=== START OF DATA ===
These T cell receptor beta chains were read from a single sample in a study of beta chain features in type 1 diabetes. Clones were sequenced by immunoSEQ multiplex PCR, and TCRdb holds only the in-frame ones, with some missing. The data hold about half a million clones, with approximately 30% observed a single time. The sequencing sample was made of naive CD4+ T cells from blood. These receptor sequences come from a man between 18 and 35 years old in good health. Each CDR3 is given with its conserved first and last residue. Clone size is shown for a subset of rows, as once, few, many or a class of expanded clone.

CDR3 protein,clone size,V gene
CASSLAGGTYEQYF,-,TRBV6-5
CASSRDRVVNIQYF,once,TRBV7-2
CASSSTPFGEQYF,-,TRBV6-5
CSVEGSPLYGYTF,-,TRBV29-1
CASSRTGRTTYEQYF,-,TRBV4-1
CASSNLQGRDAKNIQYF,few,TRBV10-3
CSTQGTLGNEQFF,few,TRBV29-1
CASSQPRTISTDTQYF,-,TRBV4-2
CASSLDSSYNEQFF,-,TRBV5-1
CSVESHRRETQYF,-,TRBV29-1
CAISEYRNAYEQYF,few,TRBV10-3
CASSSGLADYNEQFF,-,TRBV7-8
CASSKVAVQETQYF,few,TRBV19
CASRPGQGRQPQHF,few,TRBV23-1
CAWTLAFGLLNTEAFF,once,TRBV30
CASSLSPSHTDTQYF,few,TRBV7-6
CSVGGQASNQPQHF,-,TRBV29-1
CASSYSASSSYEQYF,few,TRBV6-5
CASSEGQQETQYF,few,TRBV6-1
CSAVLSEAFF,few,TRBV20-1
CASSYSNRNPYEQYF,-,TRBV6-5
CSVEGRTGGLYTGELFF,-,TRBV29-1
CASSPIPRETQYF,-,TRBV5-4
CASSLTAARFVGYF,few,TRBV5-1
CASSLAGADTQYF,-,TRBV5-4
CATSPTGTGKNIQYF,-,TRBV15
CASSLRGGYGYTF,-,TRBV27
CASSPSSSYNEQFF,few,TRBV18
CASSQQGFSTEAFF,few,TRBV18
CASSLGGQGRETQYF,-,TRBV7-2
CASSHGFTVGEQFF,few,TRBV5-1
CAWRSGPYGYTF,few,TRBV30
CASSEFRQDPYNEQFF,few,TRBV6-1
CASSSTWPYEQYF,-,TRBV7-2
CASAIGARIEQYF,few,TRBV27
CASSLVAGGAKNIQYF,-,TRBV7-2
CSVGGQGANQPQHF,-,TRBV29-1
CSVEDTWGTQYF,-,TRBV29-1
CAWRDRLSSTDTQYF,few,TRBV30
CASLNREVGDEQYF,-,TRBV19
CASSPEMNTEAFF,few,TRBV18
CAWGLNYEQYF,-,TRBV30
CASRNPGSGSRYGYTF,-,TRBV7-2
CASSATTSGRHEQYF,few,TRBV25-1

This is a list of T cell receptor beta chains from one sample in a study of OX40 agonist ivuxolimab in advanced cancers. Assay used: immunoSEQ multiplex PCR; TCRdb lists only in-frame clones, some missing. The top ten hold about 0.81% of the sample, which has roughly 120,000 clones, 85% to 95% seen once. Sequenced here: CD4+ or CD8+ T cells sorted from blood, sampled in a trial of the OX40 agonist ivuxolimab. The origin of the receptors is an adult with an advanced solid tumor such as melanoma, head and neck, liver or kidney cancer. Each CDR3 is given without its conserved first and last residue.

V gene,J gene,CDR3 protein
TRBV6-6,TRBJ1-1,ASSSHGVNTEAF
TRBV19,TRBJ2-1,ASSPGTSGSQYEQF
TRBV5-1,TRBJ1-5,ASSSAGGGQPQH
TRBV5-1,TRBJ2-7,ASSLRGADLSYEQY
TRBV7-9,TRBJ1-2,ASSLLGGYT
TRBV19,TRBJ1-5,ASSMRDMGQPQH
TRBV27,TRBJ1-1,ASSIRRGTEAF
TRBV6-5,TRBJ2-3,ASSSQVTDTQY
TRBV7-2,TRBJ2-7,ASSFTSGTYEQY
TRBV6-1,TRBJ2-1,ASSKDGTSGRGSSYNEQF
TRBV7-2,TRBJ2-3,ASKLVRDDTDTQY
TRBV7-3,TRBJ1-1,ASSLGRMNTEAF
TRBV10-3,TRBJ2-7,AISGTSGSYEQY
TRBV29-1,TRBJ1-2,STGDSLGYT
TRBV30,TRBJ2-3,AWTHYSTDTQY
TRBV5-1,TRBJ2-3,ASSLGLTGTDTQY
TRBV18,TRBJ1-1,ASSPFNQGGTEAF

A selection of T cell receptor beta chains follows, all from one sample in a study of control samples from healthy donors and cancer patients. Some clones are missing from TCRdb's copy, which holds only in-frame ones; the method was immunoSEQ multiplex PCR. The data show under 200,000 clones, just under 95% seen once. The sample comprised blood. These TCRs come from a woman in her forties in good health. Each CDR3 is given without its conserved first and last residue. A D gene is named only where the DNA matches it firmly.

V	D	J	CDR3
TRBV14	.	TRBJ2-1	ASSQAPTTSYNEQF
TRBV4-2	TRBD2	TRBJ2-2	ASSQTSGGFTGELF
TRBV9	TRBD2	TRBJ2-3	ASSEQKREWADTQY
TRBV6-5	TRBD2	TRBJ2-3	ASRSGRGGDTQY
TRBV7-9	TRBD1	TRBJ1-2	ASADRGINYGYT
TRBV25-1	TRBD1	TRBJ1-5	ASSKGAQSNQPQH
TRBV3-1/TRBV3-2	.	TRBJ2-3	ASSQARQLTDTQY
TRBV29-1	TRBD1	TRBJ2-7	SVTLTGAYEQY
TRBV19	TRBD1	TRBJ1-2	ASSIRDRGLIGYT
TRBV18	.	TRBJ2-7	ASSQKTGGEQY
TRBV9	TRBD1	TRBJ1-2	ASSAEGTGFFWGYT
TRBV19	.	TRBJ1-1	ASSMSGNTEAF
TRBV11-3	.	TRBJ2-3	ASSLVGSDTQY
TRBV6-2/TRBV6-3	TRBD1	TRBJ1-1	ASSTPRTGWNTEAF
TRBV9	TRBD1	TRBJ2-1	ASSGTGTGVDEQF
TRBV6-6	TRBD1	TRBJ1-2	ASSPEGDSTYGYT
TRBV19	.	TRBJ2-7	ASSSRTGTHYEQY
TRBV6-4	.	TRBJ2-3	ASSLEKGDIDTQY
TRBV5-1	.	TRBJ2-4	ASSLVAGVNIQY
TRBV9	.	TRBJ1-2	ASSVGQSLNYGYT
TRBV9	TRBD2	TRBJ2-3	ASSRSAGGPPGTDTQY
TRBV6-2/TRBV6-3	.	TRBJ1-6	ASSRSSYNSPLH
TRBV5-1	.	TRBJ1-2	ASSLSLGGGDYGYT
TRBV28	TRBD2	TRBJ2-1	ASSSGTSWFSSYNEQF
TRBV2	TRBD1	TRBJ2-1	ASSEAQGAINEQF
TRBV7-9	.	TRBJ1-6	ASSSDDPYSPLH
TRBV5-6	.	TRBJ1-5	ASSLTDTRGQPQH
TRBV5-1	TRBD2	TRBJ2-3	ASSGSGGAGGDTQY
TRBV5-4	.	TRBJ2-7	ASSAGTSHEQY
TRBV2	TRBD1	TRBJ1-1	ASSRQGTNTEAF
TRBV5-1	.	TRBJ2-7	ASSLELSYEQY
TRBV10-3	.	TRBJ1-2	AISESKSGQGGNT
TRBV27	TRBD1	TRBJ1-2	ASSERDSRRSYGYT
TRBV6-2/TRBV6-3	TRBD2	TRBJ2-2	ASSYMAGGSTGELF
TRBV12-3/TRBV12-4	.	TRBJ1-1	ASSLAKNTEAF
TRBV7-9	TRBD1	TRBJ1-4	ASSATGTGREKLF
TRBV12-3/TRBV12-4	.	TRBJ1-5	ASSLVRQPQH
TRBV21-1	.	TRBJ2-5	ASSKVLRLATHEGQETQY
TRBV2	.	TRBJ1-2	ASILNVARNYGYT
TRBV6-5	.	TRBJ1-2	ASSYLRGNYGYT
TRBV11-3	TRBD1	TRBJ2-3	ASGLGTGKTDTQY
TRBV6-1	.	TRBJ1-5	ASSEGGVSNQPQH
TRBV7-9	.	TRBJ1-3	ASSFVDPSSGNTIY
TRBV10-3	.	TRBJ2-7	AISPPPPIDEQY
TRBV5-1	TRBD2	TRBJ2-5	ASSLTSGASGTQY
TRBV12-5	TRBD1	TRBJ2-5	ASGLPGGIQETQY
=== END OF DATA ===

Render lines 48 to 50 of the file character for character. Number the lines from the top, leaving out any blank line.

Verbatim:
V gene,J gene,CDR3 protein
TRBV6-6,TRBJ1-1,ASSSHGVNTEAF
TRBV19,TRBJ2-1,ASSPGTSGSQYEQF